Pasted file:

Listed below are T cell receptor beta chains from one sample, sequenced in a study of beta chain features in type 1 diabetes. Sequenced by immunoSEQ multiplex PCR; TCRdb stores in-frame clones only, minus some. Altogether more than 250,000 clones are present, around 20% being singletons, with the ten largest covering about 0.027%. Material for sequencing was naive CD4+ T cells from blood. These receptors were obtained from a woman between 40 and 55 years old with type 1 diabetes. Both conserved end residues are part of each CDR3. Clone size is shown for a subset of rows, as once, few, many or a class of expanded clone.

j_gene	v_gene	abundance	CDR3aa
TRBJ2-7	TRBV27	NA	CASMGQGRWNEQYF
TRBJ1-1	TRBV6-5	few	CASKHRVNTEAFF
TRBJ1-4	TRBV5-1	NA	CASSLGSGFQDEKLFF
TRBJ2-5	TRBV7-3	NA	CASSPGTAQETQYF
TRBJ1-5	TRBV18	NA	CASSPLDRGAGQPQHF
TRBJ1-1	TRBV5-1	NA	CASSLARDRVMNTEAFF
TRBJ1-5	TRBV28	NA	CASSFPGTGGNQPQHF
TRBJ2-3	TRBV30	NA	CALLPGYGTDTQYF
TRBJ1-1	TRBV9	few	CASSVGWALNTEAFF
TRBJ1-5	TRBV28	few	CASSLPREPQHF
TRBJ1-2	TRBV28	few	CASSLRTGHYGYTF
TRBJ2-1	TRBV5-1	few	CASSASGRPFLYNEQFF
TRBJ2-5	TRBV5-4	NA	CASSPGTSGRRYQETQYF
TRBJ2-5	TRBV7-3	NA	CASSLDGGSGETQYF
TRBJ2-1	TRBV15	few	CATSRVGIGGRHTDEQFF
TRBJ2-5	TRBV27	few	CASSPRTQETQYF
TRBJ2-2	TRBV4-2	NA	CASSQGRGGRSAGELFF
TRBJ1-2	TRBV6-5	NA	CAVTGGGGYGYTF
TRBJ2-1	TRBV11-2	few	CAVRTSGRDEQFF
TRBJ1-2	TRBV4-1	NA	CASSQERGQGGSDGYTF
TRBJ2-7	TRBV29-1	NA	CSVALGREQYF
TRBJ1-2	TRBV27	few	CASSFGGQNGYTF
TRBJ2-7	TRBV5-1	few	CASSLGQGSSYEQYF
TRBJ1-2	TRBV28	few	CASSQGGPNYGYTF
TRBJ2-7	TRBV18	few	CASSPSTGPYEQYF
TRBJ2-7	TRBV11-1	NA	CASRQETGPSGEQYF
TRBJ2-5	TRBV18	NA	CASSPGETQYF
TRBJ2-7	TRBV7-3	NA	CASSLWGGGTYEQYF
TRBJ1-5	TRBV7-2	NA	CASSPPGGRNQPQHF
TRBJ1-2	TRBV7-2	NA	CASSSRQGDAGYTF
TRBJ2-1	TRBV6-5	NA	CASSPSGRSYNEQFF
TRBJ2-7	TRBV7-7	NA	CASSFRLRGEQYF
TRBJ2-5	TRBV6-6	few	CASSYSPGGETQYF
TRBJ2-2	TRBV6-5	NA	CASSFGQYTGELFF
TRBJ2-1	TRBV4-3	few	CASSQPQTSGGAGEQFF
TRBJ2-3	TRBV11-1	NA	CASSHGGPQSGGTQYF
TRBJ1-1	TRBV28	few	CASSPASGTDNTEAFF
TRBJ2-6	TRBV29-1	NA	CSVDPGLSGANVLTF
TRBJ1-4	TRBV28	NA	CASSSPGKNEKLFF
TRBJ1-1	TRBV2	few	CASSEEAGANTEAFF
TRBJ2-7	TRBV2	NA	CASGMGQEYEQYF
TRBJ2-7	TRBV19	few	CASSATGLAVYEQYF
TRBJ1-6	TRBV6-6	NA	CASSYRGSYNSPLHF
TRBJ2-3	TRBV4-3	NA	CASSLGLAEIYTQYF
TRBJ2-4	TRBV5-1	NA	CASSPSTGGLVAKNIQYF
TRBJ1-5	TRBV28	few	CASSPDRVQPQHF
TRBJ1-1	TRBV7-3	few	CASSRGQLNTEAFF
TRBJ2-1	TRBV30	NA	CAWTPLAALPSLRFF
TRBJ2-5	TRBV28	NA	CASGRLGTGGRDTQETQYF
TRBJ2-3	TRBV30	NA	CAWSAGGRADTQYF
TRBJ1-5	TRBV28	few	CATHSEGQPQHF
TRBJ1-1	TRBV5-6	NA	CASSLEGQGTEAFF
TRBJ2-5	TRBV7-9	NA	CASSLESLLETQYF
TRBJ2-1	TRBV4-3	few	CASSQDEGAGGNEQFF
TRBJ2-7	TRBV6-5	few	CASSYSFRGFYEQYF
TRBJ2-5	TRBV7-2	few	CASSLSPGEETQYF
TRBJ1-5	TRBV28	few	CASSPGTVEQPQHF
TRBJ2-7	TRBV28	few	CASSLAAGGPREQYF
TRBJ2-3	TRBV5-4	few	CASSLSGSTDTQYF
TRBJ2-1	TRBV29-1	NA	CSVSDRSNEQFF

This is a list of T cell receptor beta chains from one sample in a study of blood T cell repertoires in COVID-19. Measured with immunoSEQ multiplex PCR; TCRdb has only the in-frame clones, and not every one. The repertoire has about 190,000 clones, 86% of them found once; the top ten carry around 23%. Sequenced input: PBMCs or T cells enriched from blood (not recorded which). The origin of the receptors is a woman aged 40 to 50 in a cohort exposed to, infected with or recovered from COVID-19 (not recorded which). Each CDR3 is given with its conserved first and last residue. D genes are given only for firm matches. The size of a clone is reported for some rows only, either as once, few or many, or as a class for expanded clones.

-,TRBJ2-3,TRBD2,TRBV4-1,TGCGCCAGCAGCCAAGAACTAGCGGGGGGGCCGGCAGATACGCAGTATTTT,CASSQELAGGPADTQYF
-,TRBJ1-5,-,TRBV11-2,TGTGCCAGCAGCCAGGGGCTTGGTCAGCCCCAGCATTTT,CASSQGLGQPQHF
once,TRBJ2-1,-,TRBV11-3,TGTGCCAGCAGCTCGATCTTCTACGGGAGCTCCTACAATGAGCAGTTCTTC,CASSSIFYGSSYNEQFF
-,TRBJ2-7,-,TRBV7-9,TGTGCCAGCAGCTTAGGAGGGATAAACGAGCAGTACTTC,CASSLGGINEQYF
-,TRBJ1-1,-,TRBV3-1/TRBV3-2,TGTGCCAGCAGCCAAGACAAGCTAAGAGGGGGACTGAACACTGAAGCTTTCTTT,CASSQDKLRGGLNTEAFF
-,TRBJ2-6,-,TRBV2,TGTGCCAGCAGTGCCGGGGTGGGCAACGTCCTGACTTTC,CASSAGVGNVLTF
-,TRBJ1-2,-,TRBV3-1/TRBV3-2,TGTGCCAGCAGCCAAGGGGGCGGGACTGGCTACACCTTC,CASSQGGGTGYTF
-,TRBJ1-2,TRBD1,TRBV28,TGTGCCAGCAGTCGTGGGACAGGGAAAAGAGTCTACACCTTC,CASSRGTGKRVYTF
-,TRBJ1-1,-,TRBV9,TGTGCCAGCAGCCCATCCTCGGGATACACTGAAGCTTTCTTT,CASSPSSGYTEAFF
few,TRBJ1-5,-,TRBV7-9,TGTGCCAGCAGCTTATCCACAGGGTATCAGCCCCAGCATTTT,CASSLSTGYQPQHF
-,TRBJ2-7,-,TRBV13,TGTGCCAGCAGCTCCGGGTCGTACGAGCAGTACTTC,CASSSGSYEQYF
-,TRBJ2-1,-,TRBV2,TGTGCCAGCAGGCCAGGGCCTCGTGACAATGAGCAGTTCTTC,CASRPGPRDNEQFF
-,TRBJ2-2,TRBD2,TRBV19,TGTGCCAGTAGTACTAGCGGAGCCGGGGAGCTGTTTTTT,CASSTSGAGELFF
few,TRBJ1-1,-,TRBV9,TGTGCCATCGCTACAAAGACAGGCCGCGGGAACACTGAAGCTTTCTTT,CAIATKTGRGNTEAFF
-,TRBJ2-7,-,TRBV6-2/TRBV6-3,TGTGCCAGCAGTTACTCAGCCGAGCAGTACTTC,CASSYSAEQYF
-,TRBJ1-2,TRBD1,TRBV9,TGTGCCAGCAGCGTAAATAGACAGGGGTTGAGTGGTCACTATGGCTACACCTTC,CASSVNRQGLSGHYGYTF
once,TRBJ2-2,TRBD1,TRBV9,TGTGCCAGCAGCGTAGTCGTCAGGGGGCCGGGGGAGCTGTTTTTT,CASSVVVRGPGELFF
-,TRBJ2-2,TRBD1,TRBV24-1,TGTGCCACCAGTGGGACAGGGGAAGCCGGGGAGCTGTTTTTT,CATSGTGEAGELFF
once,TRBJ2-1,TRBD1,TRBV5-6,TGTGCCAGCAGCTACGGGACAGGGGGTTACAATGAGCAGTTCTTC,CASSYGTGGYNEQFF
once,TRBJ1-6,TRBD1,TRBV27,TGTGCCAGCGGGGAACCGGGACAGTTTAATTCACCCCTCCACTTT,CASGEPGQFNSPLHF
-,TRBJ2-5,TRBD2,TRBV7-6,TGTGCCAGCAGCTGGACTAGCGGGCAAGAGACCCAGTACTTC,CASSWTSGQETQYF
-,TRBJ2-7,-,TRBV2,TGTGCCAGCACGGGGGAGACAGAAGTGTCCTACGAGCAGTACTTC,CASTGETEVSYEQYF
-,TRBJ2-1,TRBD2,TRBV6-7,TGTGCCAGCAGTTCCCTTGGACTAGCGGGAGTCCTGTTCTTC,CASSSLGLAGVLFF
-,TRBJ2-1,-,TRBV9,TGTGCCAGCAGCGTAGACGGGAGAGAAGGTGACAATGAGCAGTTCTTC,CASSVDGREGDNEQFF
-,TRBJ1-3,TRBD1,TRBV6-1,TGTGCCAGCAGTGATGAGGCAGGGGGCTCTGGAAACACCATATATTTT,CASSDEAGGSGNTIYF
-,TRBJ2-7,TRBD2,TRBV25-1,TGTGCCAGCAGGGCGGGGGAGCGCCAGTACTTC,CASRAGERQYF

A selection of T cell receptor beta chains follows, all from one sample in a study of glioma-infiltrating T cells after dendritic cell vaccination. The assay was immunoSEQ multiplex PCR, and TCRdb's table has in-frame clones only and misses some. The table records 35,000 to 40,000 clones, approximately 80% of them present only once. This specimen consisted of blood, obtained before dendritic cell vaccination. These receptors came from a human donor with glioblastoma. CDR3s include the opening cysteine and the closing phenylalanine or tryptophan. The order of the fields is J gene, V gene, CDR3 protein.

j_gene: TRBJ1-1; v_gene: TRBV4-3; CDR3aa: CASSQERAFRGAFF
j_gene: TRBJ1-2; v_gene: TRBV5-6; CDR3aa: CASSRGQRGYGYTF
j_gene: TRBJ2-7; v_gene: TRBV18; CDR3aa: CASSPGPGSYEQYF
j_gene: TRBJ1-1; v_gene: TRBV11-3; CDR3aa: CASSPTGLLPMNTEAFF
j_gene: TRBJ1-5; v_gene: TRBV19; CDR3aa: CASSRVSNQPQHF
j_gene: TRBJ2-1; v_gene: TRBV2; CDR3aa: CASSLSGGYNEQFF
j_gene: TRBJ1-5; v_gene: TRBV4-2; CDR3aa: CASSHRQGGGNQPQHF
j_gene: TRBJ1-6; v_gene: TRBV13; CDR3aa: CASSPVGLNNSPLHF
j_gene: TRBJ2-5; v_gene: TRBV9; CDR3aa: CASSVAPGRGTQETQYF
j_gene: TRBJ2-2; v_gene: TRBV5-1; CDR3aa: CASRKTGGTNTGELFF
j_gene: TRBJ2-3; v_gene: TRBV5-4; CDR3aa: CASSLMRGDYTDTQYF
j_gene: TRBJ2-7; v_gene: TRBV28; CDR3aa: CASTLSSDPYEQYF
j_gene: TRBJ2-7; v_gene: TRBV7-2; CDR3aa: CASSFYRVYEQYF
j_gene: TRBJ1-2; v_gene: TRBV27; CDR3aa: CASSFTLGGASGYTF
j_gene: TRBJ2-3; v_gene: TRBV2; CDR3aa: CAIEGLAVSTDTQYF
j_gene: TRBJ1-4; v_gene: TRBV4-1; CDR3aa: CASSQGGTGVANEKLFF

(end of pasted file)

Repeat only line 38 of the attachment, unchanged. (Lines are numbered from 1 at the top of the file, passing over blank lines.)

TRBJ2-3	TRBV11-1	NA	CASSHGGPQSGGTQYF